Proliferation Of Dysfunction
Across town, the battle for the sanctity of the Lincoln/La Alma neighborhood continues, as Dawn McNulty — a resident of the adjacent Baker neighborhood — continues to fight the CVC’s recent installment of a Safe Outdoor Space (SOS) at 780 Elati St., on the outskirts of the Denver Health and Medical Center campus. Among her many concerns is the glaring reality that this property is governed by the same policies as the CVC’s other villages — including the BVC — former home of Dwayne Peterson. The fact that the Lincoln/La Alma SOS is within 1000 feet of three Denver Public School properties is in itself cause for alarm. “This is a bipartisan issue with well-intentioned, compassionate people working on both sides,” McNulty explains. “We must demand more of our city’s officials to ensure public health and safety. SOS sites are an incubator for crime and disease.”
Citizens for a Safe and Clean Denver do not want addicts and people with mental illness living next to schools and families with children. Image courtesy of Terry Hildebrandt, PhD
McNulty and fellow citizens of a group known as Citizens for a Safe and Clean Denver are staunchly against Safe Outdoor Spaces. They intend to address and remove the glaring oversights and extreme safety hazards to neighborhoods populated by families with children. As it turns out, their fight just got a whole lot tougher, as Denver City Council recently voted to allot $3.9 million of Denver taxpayer money to Cole Chandler and CVC so that they can install more city-sanction drug camps. If you think this issue doesn’t affect you, think again. An encampment of mentally ill, drug-addicted, illness enabled people could be coming to your zip code very soon. These folks do not stay in the camp all day, so they will most certainly be dropping by for a sprawl and an afternoon dope fix on your front lawn. Welcome to the new Dystopian Denver.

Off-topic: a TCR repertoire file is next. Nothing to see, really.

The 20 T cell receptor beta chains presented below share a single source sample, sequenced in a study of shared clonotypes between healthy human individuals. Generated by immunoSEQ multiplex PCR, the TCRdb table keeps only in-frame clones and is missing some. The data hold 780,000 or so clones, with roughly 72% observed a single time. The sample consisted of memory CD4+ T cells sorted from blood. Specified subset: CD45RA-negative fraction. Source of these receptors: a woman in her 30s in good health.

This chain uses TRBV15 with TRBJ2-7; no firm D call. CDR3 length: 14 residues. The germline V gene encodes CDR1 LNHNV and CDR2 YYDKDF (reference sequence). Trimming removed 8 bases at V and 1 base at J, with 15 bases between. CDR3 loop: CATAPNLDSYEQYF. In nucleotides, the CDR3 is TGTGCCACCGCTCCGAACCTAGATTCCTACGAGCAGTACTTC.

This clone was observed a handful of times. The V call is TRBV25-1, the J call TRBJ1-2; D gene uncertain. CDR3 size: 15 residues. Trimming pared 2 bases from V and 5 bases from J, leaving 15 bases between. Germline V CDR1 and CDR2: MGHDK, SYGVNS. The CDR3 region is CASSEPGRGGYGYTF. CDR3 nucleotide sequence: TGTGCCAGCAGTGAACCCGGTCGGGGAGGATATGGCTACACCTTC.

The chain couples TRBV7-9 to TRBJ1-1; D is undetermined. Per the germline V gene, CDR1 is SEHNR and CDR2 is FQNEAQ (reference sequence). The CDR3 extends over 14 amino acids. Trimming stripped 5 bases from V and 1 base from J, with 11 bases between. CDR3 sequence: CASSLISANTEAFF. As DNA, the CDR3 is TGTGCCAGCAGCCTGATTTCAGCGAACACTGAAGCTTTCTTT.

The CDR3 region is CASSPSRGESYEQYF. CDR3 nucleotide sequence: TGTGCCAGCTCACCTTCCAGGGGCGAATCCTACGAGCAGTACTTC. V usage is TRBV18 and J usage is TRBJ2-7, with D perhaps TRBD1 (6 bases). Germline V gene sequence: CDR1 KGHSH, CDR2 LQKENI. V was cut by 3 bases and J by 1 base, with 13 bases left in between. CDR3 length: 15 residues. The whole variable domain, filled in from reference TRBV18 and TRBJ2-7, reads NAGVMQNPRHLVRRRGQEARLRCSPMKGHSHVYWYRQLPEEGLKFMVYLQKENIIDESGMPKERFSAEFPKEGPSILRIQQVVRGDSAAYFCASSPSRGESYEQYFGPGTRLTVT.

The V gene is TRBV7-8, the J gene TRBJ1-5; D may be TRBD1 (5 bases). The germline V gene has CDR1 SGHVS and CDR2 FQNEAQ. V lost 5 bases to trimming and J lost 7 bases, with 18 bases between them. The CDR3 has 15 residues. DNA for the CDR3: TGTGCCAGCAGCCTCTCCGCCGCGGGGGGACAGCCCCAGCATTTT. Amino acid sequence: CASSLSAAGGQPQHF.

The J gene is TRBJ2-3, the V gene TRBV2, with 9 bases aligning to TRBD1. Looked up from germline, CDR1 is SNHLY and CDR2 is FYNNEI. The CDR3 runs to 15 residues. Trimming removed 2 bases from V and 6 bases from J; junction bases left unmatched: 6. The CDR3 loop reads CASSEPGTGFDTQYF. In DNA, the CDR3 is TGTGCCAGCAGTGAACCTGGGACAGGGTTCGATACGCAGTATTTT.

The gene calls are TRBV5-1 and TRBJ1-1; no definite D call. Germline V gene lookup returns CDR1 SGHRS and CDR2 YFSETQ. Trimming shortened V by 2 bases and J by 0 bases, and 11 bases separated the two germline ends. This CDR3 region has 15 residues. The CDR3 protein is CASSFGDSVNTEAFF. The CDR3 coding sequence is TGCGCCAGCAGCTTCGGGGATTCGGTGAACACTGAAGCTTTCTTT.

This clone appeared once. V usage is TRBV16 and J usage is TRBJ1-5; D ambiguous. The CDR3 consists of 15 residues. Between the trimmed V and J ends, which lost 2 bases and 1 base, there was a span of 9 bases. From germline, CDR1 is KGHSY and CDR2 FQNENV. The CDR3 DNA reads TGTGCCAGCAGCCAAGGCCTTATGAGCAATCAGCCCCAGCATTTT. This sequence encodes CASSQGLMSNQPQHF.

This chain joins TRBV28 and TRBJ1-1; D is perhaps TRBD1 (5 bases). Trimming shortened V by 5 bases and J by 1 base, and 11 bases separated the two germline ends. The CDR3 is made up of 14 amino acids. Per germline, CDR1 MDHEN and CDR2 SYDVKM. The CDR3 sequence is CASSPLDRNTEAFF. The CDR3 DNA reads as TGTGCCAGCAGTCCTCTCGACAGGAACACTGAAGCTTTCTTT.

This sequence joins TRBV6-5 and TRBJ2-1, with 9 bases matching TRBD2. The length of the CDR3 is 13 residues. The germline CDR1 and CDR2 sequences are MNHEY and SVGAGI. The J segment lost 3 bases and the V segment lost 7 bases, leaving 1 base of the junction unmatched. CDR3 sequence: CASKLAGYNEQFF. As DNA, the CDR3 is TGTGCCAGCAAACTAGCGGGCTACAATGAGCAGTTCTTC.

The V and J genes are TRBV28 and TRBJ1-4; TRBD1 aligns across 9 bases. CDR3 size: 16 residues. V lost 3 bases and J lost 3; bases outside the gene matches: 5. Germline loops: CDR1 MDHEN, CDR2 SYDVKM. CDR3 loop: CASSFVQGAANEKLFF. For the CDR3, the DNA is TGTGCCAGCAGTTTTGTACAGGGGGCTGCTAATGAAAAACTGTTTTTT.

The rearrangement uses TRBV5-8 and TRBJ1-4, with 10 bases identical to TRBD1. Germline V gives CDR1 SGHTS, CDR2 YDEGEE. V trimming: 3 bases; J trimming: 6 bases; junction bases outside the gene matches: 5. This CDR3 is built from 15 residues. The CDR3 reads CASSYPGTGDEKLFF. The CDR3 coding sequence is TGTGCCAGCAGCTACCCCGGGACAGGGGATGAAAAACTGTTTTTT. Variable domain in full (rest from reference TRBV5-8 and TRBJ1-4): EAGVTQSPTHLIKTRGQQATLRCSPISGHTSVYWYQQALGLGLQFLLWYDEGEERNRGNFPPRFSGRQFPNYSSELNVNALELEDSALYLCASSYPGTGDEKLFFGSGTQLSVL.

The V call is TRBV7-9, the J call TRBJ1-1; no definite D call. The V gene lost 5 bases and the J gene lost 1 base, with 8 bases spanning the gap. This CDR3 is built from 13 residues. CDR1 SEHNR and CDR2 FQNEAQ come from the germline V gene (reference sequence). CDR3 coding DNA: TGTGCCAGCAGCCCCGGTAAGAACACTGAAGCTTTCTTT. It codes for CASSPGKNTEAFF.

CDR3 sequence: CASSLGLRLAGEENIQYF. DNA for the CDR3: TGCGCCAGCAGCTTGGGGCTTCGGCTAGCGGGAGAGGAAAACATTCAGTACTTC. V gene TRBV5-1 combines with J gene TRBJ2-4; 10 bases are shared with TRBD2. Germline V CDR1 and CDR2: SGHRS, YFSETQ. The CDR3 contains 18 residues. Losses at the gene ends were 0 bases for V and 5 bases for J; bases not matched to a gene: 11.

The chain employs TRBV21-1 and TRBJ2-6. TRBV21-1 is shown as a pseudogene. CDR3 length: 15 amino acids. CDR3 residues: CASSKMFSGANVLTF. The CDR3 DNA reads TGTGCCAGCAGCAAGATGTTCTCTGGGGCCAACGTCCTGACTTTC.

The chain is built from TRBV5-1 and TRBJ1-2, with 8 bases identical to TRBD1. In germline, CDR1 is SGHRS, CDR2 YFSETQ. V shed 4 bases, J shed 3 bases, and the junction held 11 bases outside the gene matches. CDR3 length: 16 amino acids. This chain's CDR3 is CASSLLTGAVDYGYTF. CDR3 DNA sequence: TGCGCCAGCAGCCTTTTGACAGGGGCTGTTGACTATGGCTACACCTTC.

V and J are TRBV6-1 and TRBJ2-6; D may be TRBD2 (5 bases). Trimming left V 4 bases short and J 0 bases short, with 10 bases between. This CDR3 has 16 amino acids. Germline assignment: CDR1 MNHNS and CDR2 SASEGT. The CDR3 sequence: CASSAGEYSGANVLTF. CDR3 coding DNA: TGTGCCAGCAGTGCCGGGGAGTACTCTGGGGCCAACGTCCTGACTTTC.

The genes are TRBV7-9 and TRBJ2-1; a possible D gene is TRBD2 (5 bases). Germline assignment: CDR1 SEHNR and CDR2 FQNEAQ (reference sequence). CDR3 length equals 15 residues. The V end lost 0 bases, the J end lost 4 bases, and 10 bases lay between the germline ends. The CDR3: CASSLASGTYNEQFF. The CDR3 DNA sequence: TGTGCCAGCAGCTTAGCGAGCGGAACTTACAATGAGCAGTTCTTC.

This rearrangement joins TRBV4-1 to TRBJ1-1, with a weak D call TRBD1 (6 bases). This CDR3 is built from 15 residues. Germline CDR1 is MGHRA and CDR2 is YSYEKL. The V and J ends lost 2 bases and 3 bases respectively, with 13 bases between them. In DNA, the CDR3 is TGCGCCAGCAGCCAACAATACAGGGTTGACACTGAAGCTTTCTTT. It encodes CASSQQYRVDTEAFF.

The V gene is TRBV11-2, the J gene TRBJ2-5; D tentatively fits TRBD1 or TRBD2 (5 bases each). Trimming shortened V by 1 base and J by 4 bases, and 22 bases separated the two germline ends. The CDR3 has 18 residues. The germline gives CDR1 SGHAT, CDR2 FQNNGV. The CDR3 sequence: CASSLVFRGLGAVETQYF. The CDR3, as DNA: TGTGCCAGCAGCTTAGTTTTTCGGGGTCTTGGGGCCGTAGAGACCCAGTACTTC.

Adding insult to injury, the CVC enables the use and injection of illegal drugs by allowing Lifepoint/Vivent Health to distribute — for free — supplies such as syringes, needles, tourniquets, cotton swabs, cookers, and sharps containers to residents of Safe Outdoor Spaces. Also, should their assisted addiction service prove to be too effective, they supply Narcan for overdosing addicts and Fentanyl testing strips for suspicious-looking illegal narcotics that are well known among users to be deadly. Saintly enablement indeed.
Your Tax Dollars Not At Work
Meanwhile, Dwayne Peterson’s parting statements are stark, harrowing, and ring as true as the pavement under his feet. “Homelessness is being managed, not rectified. What astounds me is that no matter how much money is being thrown at it, it keeps getting worse.”